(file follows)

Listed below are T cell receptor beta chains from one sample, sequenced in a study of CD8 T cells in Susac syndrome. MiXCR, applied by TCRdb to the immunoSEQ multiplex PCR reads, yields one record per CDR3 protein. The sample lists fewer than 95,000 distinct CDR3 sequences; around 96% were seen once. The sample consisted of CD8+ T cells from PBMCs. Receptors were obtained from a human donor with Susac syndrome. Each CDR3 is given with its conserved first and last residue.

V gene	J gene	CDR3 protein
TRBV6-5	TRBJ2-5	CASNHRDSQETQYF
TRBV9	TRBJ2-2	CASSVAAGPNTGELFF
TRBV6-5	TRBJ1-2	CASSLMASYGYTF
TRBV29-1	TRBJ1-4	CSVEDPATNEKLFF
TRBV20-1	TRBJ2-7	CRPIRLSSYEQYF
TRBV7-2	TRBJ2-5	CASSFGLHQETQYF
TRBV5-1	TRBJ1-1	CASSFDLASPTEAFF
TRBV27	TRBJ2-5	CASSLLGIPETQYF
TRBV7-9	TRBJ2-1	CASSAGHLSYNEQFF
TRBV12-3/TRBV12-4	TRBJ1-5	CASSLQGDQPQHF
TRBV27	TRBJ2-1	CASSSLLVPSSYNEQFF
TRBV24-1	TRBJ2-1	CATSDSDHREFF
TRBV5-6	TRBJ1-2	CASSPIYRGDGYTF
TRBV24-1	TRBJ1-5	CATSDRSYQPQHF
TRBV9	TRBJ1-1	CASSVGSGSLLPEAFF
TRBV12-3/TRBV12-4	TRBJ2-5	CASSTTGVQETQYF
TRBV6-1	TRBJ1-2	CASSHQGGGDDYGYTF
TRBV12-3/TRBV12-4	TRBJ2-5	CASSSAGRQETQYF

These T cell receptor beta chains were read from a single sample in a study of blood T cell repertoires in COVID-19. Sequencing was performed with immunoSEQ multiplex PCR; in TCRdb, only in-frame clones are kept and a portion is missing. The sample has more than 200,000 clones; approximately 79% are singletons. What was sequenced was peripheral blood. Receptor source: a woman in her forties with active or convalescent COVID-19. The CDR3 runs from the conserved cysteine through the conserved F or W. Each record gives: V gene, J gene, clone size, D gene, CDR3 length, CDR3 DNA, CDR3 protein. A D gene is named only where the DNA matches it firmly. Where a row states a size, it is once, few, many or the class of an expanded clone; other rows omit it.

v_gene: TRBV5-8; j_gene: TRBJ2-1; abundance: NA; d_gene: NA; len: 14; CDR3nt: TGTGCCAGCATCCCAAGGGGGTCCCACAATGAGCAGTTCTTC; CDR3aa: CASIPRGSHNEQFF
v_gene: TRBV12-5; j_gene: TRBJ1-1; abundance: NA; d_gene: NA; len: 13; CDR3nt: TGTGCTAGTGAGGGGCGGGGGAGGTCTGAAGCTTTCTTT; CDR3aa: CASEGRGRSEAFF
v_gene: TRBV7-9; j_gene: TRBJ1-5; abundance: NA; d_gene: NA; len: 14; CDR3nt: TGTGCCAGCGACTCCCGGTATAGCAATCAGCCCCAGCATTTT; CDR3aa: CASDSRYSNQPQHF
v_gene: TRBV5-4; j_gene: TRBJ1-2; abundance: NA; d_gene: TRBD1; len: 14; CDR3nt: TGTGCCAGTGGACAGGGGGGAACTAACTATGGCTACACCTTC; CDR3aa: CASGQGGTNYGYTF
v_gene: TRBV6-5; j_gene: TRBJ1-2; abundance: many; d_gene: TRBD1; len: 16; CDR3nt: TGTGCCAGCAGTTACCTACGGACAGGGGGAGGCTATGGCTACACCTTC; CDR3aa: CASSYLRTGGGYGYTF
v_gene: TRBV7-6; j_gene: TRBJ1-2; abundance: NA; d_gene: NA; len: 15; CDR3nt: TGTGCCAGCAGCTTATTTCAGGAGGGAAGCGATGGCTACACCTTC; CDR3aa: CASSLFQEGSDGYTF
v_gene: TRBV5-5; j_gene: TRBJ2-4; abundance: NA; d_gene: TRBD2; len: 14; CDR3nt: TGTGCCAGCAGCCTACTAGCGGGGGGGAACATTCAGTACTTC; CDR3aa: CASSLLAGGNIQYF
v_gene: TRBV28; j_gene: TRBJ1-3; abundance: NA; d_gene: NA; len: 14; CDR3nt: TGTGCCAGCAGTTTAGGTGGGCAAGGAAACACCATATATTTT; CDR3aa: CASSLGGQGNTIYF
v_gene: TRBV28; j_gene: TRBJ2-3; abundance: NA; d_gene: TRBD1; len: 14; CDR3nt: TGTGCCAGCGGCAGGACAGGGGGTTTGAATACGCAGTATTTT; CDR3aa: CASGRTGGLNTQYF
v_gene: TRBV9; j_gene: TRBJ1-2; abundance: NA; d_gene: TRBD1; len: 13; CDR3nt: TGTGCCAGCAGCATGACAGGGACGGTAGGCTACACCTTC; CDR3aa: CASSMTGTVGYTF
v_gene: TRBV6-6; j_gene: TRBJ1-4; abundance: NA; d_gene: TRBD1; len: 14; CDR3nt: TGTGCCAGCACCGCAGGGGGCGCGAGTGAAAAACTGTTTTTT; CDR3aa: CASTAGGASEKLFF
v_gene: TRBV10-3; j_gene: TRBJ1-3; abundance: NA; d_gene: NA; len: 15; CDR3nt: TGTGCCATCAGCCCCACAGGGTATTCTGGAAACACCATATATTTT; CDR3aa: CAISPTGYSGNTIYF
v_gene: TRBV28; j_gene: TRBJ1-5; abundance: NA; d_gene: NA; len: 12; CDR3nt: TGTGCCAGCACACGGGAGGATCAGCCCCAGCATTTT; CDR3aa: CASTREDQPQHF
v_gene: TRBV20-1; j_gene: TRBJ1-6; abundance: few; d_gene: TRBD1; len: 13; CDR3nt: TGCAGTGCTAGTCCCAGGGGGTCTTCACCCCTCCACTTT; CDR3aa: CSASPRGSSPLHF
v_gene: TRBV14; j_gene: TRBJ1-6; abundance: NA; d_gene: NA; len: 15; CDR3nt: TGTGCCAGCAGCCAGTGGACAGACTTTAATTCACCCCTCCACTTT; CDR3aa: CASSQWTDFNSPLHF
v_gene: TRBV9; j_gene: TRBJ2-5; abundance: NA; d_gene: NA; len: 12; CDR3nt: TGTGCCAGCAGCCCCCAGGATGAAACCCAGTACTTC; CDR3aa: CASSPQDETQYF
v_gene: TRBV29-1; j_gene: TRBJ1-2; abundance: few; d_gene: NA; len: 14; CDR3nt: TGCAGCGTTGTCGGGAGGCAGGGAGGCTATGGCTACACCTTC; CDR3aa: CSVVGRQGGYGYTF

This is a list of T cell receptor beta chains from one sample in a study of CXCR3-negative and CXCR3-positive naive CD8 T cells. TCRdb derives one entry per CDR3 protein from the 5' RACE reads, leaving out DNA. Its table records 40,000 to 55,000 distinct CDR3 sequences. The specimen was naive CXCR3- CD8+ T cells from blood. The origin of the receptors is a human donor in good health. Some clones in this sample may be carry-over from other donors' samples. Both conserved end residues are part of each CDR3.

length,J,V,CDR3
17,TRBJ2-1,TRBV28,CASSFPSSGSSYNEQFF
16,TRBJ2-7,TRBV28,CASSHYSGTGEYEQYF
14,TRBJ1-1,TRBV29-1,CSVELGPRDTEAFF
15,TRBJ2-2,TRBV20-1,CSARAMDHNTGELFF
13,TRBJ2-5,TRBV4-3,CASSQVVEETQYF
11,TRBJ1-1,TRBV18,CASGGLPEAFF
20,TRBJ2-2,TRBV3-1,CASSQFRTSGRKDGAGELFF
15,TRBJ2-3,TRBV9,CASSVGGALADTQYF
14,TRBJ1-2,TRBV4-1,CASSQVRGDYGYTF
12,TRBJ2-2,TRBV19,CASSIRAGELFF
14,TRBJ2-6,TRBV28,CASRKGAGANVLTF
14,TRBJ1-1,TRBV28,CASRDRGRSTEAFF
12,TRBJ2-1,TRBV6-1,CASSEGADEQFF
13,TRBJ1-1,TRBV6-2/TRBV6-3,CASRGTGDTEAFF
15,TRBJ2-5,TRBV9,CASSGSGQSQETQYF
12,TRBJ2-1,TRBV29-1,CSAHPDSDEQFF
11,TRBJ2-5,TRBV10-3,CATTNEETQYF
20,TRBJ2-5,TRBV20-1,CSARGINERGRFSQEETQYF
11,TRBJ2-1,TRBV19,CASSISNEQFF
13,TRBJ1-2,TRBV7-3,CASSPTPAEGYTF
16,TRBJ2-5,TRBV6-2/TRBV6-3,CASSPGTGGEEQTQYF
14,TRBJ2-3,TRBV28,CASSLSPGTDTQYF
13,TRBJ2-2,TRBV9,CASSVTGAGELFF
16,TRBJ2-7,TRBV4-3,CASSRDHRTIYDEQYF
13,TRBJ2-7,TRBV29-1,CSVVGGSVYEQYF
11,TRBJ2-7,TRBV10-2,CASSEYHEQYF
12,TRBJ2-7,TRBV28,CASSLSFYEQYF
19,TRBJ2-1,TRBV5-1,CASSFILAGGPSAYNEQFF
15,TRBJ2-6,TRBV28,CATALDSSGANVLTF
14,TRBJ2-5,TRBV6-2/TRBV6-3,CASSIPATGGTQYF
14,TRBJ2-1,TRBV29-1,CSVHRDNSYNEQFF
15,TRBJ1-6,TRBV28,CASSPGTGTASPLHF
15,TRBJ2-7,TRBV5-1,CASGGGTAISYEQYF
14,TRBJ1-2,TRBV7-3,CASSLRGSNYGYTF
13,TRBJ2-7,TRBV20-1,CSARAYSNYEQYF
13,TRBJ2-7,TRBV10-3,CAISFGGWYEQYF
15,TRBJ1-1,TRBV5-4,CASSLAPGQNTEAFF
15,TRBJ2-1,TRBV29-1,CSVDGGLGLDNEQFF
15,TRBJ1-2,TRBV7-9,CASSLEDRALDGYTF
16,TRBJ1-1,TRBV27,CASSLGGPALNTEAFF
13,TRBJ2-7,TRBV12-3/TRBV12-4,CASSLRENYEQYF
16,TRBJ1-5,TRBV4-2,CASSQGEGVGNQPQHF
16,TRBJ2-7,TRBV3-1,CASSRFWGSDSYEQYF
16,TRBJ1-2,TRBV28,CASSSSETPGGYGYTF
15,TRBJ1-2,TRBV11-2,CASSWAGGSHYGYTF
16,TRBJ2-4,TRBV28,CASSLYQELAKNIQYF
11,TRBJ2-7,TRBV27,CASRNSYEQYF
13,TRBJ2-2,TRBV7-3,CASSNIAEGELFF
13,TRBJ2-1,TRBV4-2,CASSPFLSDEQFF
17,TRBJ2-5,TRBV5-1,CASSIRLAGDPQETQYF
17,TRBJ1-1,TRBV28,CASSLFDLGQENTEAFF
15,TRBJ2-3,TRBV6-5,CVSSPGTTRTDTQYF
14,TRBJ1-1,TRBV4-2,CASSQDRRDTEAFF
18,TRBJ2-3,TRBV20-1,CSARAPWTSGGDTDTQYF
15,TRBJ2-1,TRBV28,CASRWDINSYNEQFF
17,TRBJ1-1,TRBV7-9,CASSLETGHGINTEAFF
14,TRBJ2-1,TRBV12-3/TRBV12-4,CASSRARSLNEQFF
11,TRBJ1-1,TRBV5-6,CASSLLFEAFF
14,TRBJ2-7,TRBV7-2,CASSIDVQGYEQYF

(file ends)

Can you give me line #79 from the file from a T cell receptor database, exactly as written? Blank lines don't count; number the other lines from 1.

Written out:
15,TRBJ1-2,TRBV7-9,CASSLEDRALDGYTF